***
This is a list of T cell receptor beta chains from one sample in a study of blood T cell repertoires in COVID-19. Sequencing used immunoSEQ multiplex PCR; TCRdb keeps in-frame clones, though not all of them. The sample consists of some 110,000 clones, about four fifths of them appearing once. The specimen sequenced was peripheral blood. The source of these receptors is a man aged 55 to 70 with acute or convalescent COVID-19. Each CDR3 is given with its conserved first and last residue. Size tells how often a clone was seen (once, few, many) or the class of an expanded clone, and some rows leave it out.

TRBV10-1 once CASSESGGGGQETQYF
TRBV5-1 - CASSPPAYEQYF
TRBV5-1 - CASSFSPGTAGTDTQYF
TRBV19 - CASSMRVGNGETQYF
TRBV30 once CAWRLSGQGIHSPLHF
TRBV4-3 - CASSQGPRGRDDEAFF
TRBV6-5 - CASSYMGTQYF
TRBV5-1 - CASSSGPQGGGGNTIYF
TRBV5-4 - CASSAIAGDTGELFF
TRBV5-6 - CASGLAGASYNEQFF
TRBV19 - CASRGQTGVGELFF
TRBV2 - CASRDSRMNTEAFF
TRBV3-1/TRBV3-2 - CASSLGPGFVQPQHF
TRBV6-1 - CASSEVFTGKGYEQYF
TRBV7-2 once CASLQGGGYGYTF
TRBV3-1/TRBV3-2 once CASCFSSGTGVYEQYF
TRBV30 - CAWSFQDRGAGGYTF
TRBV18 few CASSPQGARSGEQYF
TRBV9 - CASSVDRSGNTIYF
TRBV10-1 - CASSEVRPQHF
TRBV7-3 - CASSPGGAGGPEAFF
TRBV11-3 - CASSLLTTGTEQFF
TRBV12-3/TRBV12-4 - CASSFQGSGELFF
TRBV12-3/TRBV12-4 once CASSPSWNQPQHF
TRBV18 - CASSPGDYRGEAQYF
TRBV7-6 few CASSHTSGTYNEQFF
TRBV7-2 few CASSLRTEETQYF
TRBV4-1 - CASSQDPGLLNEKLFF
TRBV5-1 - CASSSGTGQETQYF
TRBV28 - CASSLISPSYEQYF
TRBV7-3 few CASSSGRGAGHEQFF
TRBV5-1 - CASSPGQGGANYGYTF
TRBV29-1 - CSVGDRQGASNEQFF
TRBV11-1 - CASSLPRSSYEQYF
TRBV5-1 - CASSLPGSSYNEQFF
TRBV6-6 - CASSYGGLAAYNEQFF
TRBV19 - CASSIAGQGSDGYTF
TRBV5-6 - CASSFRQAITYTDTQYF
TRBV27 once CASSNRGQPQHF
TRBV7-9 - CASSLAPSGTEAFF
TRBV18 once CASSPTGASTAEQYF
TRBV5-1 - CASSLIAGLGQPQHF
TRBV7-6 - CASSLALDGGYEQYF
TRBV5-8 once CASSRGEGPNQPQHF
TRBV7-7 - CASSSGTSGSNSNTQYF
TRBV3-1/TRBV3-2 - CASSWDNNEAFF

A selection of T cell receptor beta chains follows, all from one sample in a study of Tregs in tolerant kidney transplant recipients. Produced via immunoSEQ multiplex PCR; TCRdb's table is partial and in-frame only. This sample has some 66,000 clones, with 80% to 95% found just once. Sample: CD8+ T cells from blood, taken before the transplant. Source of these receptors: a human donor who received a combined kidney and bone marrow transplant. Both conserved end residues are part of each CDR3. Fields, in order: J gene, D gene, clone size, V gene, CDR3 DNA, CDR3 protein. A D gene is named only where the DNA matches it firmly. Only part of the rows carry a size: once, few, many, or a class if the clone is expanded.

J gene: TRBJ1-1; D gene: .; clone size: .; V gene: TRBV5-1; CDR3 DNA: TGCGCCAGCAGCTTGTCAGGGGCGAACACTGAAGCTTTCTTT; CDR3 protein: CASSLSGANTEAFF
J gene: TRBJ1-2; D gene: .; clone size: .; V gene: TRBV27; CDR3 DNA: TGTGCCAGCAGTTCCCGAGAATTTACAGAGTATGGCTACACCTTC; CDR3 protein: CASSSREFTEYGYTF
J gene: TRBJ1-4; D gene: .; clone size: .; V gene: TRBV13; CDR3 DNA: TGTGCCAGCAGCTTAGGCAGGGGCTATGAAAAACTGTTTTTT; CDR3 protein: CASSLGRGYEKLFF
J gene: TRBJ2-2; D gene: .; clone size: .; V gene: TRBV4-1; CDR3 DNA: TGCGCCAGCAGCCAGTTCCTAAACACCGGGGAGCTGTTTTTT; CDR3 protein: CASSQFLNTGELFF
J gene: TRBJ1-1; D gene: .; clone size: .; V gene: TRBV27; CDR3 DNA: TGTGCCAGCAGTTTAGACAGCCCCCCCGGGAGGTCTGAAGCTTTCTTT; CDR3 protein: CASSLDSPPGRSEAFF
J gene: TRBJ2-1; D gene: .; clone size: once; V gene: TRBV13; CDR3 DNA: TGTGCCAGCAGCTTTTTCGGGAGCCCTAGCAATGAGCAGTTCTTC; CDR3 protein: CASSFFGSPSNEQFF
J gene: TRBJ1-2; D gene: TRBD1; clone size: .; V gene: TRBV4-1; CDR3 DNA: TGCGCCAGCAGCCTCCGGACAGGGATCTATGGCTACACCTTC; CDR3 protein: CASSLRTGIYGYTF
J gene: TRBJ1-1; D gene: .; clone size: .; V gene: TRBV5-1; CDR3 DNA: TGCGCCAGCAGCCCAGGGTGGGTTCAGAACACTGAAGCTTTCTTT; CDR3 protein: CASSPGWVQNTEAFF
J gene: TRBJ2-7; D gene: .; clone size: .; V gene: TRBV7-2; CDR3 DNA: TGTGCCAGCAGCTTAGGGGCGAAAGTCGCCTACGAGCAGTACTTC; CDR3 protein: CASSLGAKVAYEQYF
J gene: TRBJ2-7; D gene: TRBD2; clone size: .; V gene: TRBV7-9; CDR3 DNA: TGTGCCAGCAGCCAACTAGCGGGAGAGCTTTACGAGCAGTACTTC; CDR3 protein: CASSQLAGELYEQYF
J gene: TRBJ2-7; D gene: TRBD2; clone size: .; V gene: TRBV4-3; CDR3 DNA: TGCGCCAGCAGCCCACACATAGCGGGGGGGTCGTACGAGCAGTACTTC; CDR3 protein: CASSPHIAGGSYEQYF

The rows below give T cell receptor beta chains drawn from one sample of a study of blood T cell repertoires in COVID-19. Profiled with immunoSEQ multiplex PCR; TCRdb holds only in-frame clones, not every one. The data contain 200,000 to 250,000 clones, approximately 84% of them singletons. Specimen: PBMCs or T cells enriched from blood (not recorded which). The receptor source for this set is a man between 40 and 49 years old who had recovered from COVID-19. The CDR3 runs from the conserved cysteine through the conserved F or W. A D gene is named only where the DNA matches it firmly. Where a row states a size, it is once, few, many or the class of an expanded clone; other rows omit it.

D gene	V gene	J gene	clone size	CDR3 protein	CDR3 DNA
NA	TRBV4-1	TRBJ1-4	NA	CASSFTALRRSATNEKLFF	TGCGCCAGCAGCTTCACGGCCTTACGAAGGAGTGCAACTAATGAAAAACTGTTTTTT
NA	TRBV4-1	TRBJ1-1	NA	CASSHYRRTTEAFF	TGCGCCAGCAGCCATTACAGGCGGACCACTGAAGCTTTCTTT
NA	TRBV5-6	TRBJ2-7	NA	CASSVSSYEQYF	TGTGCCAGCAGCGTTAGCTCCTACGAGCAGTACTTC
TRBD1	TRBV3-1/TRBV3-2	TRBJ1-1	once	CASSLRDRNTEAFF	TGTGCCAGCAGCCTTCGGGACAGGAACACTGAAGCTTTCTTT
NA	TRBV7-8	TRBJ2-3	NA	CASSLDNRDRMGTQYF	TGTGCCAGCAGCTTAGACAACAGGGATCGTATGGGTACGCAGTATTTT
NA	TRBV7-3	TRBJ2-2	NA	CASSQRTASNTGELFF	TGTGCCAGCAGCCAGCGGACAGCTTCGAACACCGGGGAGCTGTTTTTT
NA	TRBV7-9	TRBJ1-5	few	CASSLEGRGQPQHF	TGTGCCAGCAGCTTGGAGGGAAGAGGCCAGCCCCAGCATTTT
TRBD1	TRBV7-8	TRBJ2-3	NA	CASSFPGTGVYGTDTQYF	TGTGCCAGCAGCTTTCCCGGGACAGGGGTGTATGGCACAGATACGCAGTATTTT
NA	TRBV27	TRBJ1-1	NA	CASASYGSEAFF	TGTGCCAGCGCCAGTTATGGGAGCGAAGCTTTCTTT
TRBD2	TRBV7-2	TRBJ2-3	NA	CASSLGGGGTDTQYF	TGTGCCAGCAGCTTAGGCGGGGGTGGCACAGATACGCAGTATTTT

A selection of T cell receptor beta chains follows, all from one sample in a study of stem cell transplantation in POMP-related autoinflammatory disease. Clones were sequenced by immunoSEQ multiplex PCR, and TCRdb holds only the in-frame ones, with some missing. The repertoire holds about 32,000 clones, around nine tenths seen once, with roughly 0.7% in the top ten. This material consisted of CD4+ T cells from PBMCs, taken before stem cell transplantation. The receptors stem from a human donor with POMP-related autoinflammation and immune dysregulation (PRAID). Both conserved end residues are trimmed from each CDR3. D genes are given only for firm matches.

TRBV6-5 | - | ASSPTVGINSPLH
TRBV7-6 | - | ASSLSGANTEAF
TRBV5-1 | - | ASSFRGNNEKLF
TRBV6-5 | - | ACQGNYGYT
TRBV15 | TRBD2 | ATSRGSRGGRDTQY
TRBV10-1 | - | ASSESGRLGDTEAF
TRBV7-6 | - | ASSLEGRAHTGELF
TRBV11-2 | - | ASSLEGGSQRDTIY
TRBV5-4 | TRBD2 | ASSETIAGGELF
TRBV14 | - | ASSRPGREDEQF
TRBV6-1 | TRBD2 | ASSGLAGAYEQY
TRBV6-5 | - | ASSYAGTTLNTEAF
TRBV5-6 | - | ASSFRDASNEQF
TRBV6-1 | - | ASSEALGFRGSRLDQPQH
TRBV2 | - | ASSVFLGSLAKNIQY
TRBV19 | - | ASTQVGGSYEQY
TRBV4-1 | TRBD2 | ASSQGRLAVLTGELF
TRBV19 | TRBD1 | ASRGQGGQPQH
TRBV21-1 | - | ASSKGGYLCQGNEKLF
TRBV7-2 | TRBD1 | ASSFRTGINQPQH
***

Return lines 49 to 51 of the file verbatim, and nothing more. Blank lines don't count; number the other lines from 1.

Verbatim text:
J gene: TRBJ1-1; D gene: .; clone size: .; V gene: TRBV5-1; CDR3 DNA: TGCGCCAGCAGCTTGTCAGGGGCGAACACTGAAGCTTTCTTT; CDR3 protein: CASSLSGANTEAFF
J gene: TRBJ1-2; D gene: .; clone size: .; V gene: TRBV27; CDR3 DNA: TGTGCCAGCAGTTCCCGAGAATTTACAGAGTATGGCTACACCTTC; CDR3 protein: CASSSREFTEYGYTF
J gene: TRBJ1-4; D gene: .; clone size: .; V gene: TRBV13; CDR3 DNA: TGTGCCAGCAGCTTAGGCAGGGGCTATGAAAAACTGTTTTTT; CDR3 protein: CASSLGRGYEKLFF